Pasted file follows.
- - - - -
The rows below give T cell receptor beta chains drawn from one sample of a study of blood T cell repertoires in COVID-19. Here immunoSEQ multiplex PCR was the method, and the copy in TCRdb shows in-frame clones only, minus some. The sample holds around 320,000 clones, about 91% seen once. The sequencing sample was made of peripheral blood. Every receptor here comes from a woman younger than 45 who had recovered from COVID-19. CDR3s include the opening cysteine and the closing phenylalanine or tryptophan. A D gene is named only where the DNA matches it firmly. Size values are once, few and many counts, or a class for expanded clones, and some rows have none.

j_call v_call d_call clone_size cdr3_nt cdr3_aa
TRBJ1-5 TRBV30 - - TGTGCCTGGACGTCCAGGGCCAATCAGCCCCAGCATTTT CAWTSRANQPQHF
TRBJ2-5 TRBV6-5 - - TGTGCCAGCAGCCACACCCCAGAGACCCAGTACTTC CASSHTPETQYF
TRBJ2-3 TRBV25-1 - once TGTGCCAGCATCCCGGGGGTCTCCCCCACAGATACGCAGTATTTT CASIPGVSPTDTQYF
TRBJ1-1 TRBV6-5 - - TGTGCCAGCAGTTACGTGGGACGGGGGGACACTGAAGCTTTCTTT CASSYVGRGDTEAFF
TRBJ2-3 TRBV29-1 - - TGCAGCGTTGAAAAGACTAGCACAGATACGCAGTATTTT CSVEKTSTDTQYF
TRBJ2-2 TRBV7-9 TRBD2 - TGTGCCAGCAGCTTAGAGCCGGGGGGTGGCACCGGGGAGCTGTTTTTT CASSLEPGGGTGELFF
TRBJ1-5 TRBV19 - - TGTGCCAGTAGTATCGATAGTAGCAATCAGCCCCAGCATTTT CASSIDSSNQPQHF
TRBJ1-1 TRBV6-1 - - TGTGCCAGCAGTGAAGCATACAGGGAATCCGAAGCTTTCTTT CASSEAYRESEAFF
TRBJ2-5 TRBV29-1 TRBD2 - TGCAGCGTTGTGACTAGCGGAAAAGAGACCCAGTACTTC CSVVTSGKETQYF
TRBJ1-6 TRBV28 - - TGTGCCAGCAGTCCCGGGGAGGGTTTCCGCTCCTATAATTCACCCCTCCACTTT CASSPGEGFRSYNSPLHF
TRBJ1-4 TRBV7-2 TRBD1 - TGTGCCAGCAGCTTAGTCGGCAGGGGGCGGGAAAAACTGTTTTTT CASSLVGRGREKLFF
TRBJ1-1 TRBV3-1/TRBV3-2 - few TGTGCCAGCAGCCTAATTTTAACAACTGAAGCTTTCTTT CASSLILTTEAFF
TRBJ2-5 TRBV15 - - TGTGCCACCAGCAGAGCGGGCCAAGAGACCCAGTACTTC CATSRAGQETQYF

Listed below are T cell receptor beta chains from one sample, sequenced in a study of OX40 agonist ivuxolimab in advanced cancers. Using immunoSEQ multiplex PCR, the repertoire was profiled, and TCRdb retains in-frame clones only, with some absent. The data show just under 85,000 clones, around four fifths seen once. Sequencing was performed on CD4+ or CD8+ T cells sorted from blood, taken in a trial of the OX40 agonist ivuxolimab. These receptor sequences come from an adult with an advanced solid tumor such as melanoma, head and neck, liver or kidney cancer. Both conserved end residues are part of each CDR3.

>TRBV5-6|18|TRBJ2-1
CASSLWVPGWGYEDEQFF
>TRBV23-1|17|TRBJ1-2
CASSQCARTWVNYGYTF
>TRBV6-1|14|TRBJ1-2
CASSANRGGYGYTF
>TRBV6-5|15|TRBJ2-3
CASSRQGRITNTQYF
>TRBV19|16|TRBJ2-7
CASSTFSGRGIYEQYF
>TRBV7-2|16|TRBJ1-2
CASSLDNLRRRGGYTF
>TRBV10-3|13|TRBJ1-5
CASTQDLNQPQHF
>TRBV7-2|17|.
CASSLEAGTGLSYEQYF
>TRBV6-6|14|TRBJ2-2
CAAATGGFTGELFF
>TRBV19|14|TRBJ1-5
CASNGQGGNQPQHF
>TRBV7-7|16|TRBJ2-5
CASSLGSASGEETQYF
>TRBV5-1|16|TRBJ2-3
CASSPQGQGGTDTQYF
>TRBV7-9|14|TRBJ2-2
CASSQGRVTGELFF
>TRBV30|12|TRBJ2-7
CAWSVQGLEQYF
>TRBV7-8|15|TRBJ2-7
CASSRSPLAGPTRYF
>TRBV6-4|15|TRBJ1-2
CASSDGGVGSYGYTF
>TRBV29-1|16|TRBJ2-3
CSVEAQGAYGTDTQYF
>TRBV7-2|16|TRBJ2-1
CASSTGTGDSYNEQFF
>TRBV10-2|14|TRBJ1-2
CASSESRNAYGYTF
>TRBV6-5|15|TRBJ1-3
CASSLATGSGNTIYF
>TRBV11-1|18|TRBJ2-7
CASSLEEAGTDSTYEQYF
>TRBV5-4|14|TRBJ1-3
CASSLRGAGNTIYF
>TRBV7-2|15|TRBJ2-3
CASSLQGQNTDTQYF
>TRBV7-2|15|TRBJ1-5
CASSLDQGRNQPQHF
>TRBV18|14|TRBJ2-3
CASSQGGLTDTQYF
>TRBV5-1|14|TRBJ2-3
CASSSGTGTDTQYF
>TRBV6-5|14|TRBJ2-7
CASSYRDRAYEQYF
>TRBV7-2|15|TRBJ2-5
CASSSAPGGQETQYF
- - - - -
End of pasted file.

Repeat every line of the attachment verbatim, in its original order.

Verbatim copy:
The rows below give T cell receptor beta chains drawn from one sample of a study of blood T cell repertoires in COVID-19. Here immunoSEQ multiplex PCR was the method, and the copy in TCRdb shows in-frame clones only, minus some. The sample holds around 320,000 clones, about 91% seen once. The sequencing sample was made of peripheral blood. Every receptor here comes from a woman younger than 45 who had recovered from COVID-19. CDR3s include the opening cysteine and the closing phenylalanine or tryptophan. A D gene is named only where the DNA matches it firmly. Size values are once, few and many counts, or a class for expanded clones, and some rows have none.

j_call v_call d_call clone_size cdr3_nt cdr3_aa
TRBJ1-5 TRBV30 - - TGTGCCTGGACGTCCAGGGCCAATCAGCCCCAGCATTTT CAWTSRANQPQHF
TRBJ2-5 TRBV6-5 - - TGTGCCAGCAGCCACACCCCAGAGACCCAGTACTTC CASSHTPETQYF
TRBJ2-3 TRBV25-1 - once TGTGCCAGCATCCCGGGGGTCTCCCCCACAGATACGCAGTATTTT CASIPGVSPTDTQYF
TRBJ1-1 TRBV6-5 - - TGTGCCAGCAGTTACGTGGGACGGGGGGACACTGAAGCTTTCTTT CASSYVGRGDTEAFF
TRBJ2-3 TRBV29-1 - - TGCAGCGTTGAAAAGACTAGCACAGATACGCAGTATTTT CSVEKTSTDTQYF
TRBJ2-2 TRBV7-9 TRBD2 - TGTGCCAGCAGCTTAGAGCCGGGGGGTGGCACCGGGGAGCTGTTTTTT CASSLEPGGGTGELFF
TRBJ1-5 TRBV19 - - TGTGCCAGTAGTATCGATAGTAGCAATCAGCCCCAGCATTTT CASSIDSSNQPQHF
TRBJ1-1 TRBV6-1 - - TGTGCCAGCAGTGAAGCATACAGGGAATCCGAAGCTTTCTTT CASSEAYRESEAFF
TRBJ2-5 TRBV29-1 TRBD2 - TGCAGCGTTGTGACTAGCGGAAAAGAGACCCAGTACTTC CSVVTSGKETQYF
TRBJ1-6 TRBV28 - - TGTGCCAGCAGTCCCGGGGAGGGTTTCCGCTCCTATAATTCACCCCTCCACTTT CASSPGEGFRSYNSPLHF
TRBJ1-4 TRBV7-2 TRBD1 - TGTGCCAGCAGCTTAGTCGGCAGGGGGCGGGAAAAACTGTTTTTT CASSLVGRGREKLFF
TRBJ1-1 TRBV3-1/TRBV3-2 - few TGTGCCAGCAGCCTAATTTTAACAACTGAAGCTTTCTTT CASSLILTTEAFF
TRBJ2-5 TRBV15 - - TGTGCCACCAGCAGAGCGGGCCAAGAGACCCAGTACTTC CATSRAGQETQYF

Listed below are T cell receptor beta chains from one sample, sequenced in a study of OX40 agonist ivuxolimab in advanced cancers. Using immunoSEQ multiplex PCR, the repertoire was profiled, and TCRdb retains in-frame clones only, with some absent. The data show just under 85,000 clones, around four fifths seen once. Sequencing was performed on CD4+ or CD8+ T cells sorted from blood, taken in a trial of the OX40 agonist ivuxolimab. These receptor sequences come from an adult with an advanced solid tumor such as melanoma, head and neck, liver or kidney cancer. Both conserved end residues are part of each CDR3.

>TRBV5-6|18|TRBJ2-1
CASSLWVPGWGYEDEQFF
>TRBV23-1|17|TRBJ1-2
CASSQCARTWVNYGYTF
>TRBV6-1|14|TRBJ1-2
CASSANRGGYGYTF
>TRBV6-5|15|TRBJ2-3
CASSRQGRITNTQYF
>TRBV19|16|TRBJ2-7
CASSTFSGRGIYEQYF
>TRBV7-2|16|TRBJ1-2
CASSLDNLRRRGGYTF
>TRBV10-3|13|TRBJ1-5
CASTQDLNQPQHF
>TRBV7-2|17|.
CASSLEAGTGLSYEQYF
>TRBV6-6|14|TRBJ2-2
CAAATGGFTGELFF
>TRBV19|14|TRBJ1-5
CASNGQGGNQPQHF
>TRBV7-7|16|TRBJ2-5
CASSLGSASGEETQYF
>TRBV5-1|16|TRBJ2-3
CASSPQGQGGTDTQYF
>TRBV7-9|14|TRBJ2-2
CASSQGRVTGELFF
>TRBV30|12|TRBJ2-7
CAWSVQGLEQYF
>TRBV7-8|15|TRBJ2-7
CASSRSPLAGPTRYF
>TRBV6-4|15|TRBJ1-2
CASSDGGVGSYGYTF
>TRBV29-1|16|TRBJ2-3
CSVEAQGAYGTDTQYF
>TRBV7-2|16|TRBJ2-1
CASSTGTGDSYNEQFF
>TRBV10-2|14|TRBJ1-2
CASSESRNAYGYTF
>TRBV6-5|15|TRBJ1-3
CASSLATGSGNTIYF
>TRBV11-1|18|TRBJ2-7
CASSLEEAGTDSTYEQYF
>TRBV5-4|14|TRBJ1-3
CASSLRGAGNTIYF
>TRBV7-2|15|TRBJ2-3
CASSLQGQNTDTQYF
>TRBV7-2|15|TRBJ1-5
CASSLDQGRNQPQHF
>TRBV18|14|TRBJ2-3
CASSQGGLTDTQYF
>TRBV5-1|14|TRBJ2-3
CASSSGTGTDTQYF
>TRBV6-5|14|TRBJ2-7
CASSYRDRAYEQYF
>TRBV7-2|15|TRBJ2-5
CASSSAPGGQETQYF